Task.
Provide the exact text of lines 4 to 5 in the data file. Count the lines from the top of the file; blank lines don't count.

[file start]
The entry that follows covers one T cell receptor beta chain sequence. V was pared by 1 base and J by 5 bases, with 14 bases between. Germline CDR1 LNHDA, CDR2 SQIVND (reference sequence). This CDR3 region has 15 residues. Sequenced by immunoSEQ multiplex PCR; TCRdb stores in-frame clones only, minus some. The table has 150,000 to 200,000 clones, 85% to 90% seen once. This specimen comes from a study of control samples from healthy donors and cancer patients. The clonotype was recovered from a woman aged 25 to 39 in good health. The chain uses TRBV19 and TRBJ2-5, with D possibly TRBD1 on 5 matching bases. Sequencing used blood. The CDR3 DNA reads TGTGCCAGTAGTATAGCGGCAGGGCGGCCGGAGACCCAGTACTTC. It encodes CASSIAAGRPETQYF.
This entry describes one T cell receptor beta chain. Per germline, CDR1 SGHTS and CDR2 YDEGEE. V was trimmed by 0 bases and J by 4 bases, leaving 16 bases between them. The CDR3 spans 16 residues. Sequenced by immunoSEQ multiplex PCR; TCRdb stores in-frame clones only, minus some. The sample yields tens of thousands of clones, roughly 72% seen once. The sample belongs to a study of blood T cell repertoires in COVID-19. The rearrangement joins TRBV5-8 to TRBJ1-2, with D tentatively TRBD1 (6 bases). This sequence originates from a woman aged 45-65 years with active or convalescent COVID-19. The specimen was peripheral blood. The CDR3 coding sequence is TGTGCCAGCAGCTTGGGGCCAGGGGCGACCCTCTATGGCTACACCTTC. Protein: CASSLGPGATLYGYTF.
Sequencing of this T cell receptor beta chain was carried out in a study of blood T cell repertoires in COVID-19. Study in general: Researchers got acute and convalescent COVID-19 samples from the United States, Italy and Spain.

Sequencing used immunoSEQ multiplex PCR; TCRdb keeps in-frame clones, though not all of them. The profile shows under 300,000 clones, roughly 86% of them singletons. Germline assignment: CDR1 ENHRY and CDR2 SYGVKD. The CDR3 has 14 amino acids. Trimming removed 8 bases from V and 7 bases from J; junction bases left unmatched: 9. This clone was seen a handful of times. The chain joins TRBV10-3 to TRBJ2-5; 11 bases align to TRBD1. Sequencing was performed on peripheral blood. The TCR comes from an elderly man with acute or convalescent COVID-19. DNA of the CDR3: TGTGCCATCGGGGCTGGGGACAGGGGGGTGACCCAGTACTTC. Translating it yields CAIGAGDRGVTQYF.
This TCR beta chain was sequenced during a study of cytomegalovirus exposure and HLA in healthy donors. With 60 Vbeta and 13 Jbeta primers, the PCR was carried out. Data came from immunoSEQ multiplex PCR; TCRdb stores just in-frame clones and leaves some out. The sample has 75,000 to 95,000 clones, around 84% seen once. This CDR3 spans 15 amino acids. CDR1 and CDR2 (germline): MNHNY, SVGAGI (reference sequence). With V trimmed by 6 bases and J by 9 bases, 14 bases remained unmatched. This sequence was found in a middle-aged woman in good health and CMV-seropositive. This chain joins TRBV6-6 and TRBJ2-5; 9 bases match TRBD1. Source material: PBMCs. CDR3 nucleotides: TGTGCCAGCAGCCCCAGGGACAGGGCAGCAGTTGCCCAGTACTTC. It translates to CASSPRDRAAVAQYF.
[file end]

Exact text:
Sequencing used immunoSEQ multiplex PCR; TCRdb keeps in-frame clones, though not all of them. The profile shows under 300,000 clones, roughly 86% of them singletons. Germline assignment: CDR1 ENHRY and CDR2 SYGVKD. The CDR3 has 14 amino acids. Trimming removed 8 bases from V and 7 bases from J; junction bases left unmatched: 9. This clone was seen a handful of times. The chain joins TRBV10-3 to TRBJ2-5; 11 bases align to TRBD1. Sequencing was performed on peripheral blood. The TCR comes from an elderly man with acute or convalescent COVID-19. DNA of the CDR3: TGTGCCATCGGGGCTGGGGACAGGGGGGTGACCCAGTACTTC. Translating it yields CAIGAGDRGVTQYF.
This TCR beta chain was sequenced during a study of cytomegalovirus exposure and HLA in healthy donors. With 60 Vbeta and 13 Jbeta primers, the PCR was carried out. Data came from immunoSEQ multiplex PCR; TCRdb stores just in-frame clones and leaves some out. The sample has 75,000 to 95,000 clones, around 84% seen once. This CDR3 spans 15 amino acids. CDR1 and CDR2 (germline): MNHNY, SVGAGI (reference sequence). With V trimmed by 6 bases and J by 9 bases, 14 bases remained unmatched. This sequence was found in a middle-aged woman in good health and CMV-seropositive. This chain joins TRBV6-6 and TRBJ2-5; 9 bases match TRBD1. Source material: PBMCs. CDR3 nucleotides: TGTGCCAGCAGCCCCAGGGACAGGGCAGCAGTTGCCCAGTACTTC. It translates to CASSPRDRAAVAQYF.